|Número de publicación||US5668675 A|
|Tipo de publicación||Concesión|
|Número de solicitud||US 08/374,220|
|Fecha de publicación||16 Sep 1997|
|Fecha de presentación||18 Ene 1995|
|Fecha de prioridad||18 Ene 1995|
|También publicado como||EP0809578A1, EP0809578A4, US5993015, US6176587, WO1996022197A1|
|Número de publicación||08374220, 374220, US 5668675 A, US 5668675A, US-A-5668675, US5668675 A, US5668675A|
|Inventores||Ronald J. Fredricks|
|Cesionario original||Fredricks; Ronald J.|
|Exportar cita||BiBTeX, EndNote, RefMan|
|Citas de patentes (29), Otras citas (2), Citada por (146), Clasificaciones (19), Eventos legales (7)|
|Enlaces externos: USPTO, Cesión de USPTO, Espacenet|
1. Field of the Invention
The present invention relates to an opto-electronic alignment apparatus capable of being incorporated into left and right side vehicle exterior sideview mirrors to assist the driver in adjusting the mirrors to minimize the presence of any traffic "blind spots" or "blind zones" on either side of the vehicle.
2. Description of the Background Art
Passenger and commercial vehicles, e.g. automobiles and light trucks, are typically provided with an interior rearview mirror and exterior left and right side view mirrors with which the vehicle driver can view traffic to the sides and rear of the vehicle within certain fields of view dictated by the positioning of the mirrors. Typically, the interior rearview mirror can be manually adjusted about horizontal and vertical axes through its mount to the headliner or windshield to provide corresponding pitch and azimuth angle adjustment of the view through the vehicle rear window. Even when properly adjusted, the bordering structure of the rear window limits the view to either side. Consequently, vehicles are provided with left and right exterior rearview or sideview mirrors that are typically mounted at the junctures of the left and right windshield pillars with the adjacent front seat side windows. Mechanical or electro-mechanical, remote joystick controls are provided to allow the driver to adjust the sideview mirrors for azimuth (side to side about a vertical axis) and pitch (up and down about a horizontal axis perpendicular to the longitudinal axis of the vehicle). Improper adjustment of the sideview mirrors, particularly in azimuth angle results in wide blind zones or spots on either side of the vehicle.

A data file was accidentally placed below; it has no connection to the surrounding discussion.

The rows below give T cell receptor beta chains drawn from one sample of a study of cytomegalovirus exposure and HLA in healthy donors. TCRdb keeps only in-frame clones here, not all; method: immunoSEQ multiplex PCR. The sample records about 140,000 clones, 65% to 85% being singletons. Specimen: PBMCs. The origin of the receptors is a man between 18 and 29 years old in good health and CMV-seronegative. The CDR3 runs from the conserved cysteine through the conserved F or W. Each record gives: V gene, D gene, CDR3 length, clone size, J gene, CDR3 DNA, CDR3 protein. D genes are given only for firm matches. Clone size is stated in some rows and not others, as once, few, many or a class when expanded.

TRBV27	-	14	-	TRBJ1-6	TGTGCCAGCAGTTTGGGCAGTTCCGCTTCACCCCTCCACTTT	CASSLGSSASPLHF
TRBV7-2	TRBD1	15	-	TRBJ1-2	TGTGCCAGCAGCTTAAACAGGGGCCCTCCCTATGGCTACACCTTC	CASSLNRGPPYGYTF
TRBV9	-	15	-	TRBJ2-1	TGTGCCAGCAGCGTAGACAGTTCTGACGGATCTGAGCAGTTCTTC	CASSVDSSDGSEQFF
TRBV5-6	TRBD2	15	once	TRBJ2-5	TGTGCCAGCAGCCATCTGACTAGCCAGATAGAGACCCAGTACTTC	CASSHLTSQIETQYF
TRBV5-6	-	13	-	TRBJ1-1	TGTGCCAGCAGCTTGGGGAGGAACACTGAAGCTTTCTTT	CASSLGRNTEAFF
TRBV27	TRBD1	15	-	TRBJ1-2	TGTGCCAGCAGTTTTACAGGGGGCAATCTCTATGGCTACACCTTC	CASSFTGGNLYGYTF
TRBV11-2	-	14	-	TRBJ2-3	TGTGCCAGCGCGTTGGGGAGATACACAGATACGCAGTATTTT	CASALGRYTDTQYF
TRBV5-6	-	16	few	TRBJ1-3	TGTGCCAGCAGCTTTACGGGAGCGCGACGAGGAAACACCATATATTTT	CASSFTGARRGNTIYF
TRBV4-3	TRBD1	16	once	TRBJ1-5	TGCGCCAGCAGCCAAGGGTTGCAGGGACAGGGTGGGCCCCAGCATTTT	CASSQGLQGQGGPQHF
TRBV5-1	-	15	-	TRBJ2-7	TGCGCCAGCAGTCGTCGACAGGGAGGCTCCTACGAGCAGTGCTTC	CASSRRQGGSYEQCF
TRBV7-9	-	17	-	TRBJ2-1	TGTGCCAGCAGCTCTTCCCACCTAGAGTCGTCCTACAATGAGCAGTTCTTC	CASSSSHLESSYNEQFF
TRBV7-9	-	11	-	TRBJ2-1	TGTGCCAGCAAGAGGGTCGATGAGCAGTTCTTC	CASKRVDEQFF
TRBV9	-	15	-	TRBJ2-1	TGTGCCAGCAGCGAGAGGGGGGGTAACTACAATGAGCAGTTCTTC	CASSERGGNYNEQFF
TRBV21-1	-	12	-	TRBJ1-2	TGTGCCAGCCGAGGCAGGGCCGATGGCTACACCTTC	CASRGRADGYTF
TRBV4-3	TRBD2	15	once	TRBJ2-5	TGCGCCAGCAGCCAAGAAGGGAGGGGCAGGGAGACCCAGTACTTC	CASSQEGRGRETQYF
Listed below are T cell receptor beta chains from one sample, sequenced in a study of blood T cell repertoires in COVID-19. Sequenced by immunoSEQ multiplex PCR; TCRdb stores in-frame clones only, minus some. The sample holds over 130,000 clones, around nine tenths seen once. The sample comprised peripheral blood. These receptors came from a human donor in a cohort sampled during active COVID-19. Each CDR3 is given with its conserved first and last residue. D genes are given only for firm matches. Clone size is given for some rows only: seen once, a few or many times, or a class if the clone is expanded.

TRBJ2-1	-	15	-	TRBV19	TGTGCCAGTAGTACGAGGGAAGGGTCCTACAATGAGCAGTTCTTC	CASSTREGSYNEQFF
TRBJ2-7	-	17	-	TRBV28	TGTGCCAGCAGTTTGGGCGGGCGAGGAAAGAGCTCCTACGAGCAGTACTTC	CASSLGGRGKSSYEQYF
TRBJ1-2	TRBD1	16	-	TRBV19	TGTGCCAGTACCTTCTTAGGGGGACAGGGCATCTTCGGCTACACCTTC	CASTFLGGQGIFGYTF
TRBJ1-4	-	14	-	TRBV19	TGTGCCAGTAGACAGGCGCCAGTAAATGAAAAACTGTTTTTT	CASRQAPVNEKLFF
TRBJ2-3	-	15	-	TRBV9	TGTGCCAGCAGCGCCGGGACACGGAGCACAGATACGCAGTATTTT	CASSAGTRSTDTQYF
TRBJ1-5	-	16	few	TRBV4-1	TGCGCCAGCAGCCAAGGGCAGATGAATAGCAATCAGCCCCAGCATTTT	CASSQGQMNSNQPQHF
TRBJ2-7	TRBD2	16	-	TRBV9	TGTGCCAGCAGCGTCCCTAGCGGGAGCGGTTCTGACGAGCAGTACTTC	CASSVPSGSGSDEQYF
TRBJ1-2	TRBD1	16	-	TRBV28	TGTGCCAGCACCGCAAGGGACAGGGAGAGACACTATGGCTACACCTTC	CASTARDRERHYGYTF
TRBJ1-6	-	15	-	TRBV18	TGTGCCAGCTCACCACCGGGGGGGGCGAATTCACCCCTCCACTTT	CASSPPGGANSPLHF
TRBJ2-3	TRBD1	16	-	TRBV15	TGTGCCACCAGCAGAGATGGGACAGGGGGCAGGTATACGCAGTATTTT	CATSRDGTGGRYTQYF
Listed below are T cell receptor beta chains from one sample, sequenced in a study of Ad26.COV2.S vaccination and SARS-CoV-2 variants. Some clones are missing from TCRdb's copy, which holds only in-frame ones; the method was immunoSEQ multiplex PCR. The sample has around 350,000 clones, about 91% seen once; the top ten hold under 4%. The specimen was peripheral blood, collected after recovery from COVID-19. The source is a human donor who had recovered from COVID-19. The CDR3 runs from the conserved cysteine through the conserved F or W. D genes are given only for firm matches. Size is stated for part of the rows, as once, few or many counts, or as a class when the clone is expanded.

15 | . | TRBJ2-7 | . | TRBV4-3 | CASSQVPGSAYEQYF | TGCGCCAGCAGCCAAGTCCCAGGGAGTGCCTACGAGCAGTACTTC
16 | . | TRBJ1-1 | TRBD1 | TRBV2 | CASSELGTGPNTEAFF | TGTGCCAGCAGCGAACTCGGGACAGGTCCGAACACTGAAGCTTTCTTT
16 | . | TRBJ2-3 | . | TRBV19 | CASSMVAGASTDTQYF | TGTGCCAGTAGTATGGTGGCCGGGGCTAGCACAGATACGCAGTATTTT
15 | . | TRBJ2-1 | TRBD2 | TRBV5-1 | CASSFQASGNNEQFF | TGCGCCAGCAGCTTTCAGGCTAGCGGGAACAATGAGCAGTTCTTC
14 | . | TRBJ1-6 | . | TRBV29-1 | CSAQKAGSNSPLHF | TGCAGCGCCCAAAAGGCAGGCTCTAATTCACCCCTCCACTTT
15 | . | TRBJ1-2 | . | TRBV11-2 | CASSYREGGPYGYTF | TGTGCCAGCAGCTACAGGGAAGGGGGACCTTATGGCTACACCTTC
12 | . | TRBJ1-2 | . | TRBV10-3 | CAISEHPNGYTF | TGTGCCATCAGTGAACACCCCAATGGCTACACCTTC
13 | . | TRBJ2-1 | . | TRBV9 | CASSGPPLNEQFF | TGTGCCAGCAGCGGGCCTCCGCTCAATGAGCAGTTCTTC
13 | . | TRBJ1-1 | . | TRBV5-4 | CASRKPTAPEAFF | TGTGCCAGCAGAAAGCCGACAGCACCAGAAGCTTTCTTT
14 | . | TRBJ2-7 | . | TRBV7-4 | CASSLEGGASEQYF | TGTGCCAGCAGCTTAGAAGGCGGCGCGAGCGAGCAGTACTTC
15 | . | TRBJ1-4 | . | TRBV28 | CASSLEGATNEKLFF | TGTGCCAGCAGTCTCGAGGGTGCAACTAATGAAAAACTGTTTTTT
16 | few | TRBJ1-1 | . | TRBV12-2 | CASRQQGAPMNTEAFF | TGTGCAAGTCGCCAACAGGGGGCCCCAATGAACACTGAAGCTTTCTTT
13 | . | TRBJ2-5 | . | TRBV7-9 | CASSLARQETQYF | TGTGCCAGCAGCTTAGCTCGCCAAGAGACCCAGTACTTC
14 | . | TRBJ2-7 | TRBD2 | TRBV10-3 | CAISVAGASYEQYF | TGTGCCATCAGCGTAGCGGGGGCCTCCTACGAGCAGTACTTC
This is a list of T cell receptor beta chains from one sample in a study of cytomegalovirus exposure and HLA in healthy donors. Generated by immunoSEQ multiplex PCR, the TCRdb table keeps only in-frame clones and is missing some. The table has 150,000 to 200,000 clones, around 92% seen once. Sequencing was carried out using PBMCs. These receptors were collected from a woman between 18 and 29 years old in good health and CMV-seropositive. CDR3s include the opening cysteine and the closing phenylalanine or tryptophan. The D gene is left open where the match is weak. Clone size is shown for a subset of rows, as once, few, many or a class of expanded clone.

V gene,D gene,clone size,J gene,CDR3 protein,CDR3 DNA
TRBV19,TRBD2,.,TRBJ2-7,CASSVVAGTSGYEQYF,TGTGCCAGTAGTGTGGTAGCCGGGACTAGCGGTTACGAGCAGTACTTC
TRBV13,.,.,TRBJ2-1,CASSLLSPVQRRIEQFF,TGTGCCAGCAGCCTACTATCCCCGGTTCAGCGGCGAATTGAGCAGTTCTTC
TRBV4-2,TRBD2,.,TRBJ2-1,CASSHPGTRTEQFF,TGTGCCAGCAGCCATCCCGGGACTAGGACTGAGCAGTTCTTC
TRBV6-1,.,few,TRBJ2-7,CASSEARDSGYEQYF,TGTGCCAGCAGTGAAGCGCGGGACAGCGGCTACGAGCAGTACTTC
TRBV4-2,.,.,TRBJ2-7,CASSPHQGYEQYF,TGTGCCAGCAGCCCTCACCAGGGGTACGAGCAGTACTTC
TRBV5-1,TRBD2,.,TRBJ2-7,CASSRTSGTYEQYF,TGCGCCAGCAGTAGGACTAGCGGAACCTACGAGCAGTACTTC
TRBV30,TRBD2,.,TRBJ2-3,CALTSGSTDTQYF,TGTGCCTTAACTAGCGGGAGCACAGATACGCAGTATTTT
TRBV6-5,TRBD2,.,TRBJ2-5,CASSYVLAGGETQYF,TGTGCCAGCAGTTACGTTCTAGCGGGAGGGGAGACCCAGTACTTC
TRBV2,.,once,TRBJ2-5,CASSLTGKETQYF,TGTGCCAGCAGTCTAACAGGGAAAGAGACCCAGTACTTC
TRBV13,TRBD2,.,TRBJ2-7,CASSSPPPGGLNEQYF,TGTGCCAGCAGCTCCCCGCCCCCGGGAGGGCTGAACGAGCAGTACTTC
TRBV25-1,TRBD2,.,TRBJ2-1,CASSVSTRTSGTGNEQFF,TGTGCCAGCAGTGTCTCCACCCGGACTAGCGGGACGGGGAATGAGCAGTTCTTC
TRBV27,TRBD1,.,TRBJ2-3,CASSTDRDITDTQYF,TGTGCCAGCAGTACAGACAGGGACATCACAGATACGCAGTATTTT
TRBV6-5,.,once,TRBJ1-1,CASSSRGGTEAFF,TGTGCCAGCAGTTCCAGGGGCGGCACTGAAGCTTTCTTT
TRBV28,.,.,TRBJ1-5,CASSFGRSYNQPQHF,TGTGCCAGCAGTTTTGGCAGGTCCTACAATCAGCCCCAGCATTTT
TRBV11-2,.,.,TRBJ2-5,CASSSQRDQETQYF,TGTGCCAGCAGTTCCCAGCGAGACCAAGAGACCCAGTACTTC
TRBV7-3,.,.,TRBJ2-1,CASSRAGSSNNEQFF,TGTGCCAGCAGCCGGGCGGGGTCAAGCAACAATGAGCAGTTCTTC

Such blind zones or spots are widely described and depicted as shown, for example, in the FIGS. 1 and 4 of U.S. Pat. No. 5,033,835, incorporated by reference in its entirety. The blind zones on either side generally subtend an azimuth arc angle between the limits of the driver's peripheral vision while looking ahead and the left and right limits of the fields of view of the left and right sideview mirrors when the mirrors are aimed along the vehicle sides and a pitch angle generally bisected by the horizon. The blind zones are really cone-shaped tunnel areas expanding outward from the sides of the vehicle slightly downward from the eye level of the driver and away from the vehicle sides. Customarily, these right and left blind zones are referred to as blind spots, and that term will be used hereafter.
The current method of exterior sideview mirror alignment used on virtually all domestic and imported passenger vehicles simply relies on the driver's judgment as to the proper imagery he/she should see reflected by the sideview mirror. This is supposedly gained by experience with different settings. The vast majority of drivers erroneously believe that correct azimuth angle alignment is achieved when the side panels of their own vehicle are reflected back to them along one edge of the exterior sideview mirrors when they are in their normal driving position. This belief apparently arises from improper instruction during driver training or experience with older vehicles where the sideview mirrors were mounted forward on the fenders of the vehicle and reflected a wider field. It is also somewhat intuitive, albeit usually incorrect, to assume that this setting captures the entire view that cannot be seen through the inside rearview mirror.